Dogs & Airplanes

The last few days here in Linyi have been rainy and gray. This is the kind of weather I expect in winter, so it is not altogether unwelcome. I’m just glad that our trip to Mt. Tai coincided with blue skies. Anyway, although the skies are overcast today, our students were able to fly. Flying here has been a little hit and miss over the last month. The closer we get to winter, the greater the chance for low visibility. Fall is the best time for flying, but the number of clear days are slowly dwindling.

There are other challenges here that limit flying, and I’ve been meaning to post about those. I had some setbacks because of my grad school classes, however, and couldn’t spend a lot of time writing blog posts. Today I will share something that maybe can’t be considered a challenge, but is something unexpected, nevertheless.

One of today’s flights was delayed slightly due to a “runway incursion.” Not that an aircraft was at risk of colliding with another aircraft or vehicle, but rather a dog had wandered too close to the runway. Wildlife are often a problem at big airports, especially birds. A bird strike can damage airplane surfaces and engines. At many airports, loud noises are used to scare birds away. At others, poison is used to deal with them. I’ve even heard of some airports that employ trained hawks to keep birds away. A friend of ours who flies in Africa sometimes has to deal with elephants and giraffe wandering onto the runway. I’m really not sure what the procedure is for a dog, but today we felt sure someone would just try to scare the poor thing away.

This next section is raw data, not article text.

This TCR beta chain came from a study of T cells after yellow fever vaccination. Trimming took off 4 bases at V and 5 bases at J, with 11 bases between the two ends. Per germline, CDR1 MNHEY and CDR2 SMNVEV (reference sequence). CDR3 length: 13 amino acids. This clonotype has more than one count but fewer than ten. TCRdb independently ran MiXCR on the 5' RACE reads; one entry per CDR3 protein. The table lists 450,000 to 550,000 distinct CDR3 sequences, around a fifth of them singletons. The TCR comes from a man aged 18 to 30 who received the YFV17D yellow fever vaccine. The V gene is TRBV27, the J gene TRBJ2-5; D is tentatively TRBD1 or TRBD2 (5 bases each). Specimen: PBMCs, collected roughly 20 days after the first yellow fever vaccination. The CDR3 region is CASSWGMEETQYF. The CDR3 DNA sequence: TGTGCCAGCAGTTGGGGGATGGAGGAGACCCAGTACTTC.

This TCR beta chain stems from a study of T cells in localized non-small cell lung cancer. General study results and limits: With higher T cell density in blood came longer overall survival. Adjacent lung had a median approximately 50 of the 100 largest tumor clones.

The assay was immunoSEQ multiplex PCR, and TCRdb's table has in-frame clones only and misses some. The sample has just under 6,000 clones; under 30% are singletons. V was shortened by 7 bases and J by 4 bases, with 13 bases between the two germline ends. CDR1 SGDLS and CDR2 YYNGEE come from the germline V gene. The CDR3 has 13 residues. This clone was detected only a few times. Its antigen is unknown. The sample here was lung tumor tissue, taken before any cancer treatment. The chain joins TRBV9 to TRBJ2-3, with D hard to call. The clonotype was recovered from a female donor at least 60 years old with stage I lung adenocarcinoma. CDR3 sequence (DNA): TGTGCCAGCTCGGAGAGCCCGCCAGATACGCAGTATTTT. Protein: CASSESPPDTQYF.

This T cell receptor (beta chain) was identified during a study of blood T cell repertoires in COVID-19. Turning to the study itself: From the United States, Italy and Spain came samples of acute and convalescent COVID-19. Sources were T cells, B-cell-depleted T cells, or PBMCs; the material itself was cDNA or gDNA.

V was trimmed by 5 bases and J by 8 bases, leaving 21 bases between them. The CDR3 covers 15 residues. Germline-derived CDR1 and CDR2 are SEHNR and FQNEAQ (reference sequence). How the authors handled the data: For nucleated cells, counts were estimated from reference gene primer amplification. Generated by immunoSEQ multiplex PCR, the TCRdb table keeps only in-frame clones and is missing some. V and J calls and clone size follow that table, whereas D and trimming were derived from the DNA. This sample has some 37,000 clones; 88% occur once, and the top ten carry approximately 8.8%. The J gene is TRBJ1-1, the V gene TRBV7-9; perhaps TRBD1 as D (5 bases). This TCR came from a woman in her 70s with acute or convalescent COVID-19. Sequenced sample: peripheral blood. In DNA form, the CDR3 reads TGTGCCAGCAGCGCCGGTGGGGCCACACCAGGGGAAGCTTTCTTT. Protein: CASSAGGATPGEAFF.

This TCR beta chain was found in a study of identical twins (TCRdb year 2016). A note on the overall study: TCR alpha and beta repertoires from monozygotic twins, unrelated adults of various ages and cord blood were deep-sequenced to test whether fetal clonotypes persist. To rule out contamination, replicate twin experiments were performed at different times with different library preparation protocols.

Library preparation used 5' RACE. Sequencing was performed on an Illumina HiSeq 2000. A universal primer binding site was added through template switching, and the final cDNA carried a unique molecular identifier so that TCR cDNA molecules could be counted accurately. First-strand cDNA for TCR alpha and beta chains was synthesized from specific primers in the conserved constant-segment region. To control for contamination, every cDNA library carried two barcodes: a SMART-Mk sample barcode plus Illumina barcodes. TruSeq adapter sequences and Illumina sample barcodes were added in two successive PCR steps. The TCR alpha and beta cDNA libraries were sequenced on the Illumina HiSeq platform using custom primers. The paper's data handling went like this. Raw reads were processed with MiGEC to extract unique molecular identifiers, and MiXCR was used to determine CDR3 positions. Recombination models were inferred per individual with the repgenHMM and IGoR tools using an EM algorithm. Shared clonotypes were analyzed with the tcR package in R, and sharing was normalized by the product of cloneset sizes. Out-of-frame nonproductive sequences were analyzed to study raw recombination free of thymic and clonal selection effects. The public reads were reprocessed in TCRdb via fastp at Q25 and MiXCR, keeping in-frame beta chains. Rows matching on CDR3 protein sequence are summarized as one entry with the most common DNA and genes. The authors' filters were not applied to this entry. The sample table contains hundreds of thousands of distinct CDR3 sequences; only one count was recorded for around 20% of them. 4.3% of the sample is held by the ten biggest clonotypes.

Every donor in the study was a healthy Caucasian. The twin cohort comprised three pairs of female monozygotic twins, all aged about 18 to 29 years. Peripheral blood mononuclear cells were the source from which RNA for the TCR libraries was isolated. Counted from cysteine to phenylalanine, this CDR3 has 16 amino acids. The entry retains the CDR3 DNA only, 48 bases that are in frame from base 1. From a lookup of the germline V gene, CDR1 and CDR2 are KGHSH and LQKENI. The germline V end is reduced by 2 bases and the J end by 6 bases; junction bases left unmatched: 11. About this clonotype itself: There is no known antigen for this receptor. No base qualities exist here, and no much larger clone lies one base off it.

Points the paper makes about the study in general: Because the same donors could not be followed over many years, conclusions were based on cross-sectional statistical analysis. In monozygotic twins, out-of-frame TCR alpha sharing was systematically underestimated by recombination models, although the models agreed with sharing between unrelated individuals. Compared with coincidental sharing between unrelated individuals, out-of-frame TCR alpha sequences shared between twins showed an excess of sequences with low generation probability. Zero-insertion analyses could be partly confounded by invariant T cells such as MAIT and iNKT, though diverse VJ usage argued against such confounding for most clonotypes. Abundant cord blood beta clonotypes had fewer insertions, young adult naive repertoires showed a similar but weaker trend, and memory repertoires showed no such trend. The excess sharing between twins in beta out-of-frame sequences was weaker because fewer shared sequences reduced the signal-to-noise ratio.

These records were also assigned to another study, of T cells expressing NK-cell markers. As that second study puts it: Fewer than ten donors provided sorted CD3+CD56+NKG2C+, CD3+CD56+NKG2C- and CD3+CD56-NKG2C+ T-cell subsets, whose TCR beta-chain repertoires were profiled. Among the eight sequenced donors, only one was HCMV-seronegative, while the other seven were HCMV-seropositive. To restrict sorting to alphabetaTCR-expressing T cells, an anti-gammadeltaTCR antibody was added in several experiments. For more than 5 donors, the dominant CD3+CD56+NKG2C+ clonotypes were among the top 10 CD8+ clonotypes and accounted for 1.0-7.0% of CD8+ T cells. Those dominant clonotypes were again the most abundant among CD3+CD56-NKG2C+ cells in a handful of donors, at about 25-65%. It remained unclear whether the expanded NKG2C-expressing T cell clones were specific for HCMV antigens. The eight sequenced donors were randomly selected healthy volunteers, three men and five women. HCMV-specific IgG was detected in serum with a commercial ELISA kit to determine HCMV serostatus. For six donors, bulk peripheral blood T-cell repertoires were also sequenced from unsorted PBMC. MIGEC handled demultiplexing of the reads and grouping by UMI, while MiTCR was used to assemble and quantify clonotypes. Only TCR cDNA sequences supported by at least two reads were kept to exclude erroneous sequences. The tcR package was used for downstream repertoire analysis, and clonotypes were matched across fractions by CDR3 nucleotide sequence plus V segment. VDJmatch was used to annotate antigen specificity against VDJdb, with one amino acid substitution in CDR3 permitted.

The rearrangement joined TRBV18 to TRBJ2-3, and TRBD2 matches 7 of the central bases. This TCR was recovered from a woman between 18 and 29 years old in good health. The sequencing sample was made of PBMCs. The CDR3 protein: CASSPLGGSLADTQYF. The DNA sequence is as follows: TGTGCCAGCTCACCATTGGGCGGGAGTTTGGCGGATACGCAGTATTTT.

Instead, someone was dispatched to “take care” of the dog. With a shotgun.

I guess the moral to this story is dog may be man’s best friend, but man is not always dog’s best friend. Dogs and airplanes don’t mix at our local airport.


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